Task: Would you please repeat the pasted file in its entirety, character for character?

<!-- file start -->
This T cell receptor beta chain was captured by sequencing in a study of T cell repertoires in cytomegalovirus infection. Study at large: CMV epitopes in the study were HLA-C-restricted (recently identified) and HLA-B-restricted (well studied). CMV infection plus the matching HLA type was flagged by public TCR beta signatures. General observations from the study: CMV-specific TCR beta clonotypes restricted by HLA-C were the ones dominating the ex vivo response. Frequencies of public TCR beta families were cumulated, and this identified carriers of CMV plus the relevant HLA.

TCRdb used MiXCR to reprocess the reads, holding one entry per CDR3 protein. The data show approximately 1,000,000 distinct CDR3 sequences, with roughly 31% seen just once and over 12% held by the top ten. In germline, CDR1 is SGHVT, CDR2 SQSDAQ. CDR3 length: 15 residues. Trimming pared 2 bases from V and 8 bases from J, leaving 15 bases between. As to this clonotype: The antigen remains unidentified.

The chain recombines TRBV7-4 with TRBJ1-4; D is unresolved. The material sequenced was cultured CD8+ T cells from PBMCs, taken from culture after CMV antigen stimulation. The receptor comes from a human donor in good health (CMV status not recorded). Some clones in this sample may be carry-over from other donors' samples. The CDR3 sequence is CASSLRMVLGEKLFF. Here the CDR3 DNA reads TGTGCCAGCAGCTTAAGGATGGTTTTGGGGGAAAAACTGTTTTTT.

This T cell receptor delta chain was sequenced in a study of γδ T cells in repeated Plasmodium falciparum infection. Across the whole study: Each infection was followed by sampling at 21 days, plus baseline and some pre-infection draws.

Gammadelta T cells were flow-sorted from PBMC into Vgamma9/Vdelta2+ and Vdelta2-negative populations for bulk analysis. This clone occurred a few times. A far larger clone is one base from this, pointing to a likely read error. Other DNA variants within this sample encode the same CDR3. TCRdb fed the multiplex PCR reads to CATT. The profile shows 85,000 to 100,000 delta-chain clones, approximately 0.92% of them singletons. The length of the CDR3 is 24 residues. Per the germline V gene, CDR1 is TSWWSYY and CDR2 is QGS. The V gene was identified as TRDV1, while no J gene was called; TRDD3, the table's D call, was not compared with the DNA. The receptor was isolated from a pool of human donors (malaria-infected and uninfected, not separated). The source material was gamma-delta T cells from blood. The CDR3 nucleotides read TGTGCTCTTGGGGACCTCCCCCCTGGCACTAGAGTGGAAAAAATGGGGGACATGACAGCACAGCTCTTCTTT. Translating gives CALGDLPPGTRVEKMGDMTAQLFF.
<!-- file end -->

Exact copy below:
This T cell receptor beta chain was captured by sequencing in a study of T cell repertoires in cytomegalovirus infection. Study at large: CMV epitopes in the study were HLA-C-restricted (recently identified) and HLA-B-restricted (well studied). CMV infection plus the matching HLA type was flagged by public TCR beta signatures. General observations from the study: CMV-specific TCR beta clonotypes restricted by HLA-C were the ones dominating the ex vivo response. Frequencies of public TCR beta families were cumulated, and this identified carriers of CMV plus the relevant HLA.

TCRdb used MiXCR to reprocess the reads, holding one entry per CDR3 protein. The data show approximately 1,000,000 distinct CDR3 sequences, with roughly 31% seen just once and over 12% held by the top ten. In germline, CDR1 is SGHVT, CDR2 SQSDAQ. CDR3 length: 15 residues. Trimming pared 2 bases from V and 8 bases from J, leaving 15 bases between. As to this clonotype: The antigen remains unidentified.

The chain recombines TRBV7-4 with TRBJ1-4; D is unresolved. The material sequenced was cultured CD8+ T cells from PBMCs, taken from culture after CMV antigen stimulation. The receptor comes from a human donor in good health (CMV status not recorded). Some clones in this sample may be carry-over from other donors' samples. The CDR3 sequence is CASSLRMVLGEKLFF. Here the CDR3 DNA reads TGTGCCAGCAGCTTAAGGATGGTTTTGGGGGAAAAACTGTTTTTT.

This T cell receptor delta chain was sequenced in a study of γδ T cells in repeated Plasmodium falciparum infection. Across the whole study: Each infection was followed by sampling at 21 days, plus baseline and some pre-infection draws.

Gammadelta T cells were flow-sorted from PBMC into Vgamma9/Vdelta2+ and Vdelta2-negative populations for bulk analysis. This clone occurred a few times. A far larger clone is one base from this, pointing to a likely read error. Other DNA variants within this sample encode the same CDR3. TCRdb fed the multiplex PCR reads to CATT. The profile shows 85,000 to 100,000 delta-chain clones, approximately 0.92% of them singletons. The length of the CDR3 is 24 residues. Per the germline V gene, CDR1 is TSWWSYY and CDR2 is QGS. The V gene was identified as TRDV1, while no J gene was called; TRDD3, the table's D call, was not compared with the DNA. The receptor was isolated from a pool of human donors (malaria-infected and uninfected, not separated). The source material was gamma-delta T cells from blood. The CDR3 nucleotides read TGTGCTCTTGGGGACCTCCCCCCTGGCACTAGAGTGGAAAAAATGGGGGACATGACAGCACAGCTCTTCTTT. Translating gives CALGDLPPGTRVEKMGDMTAQLFF.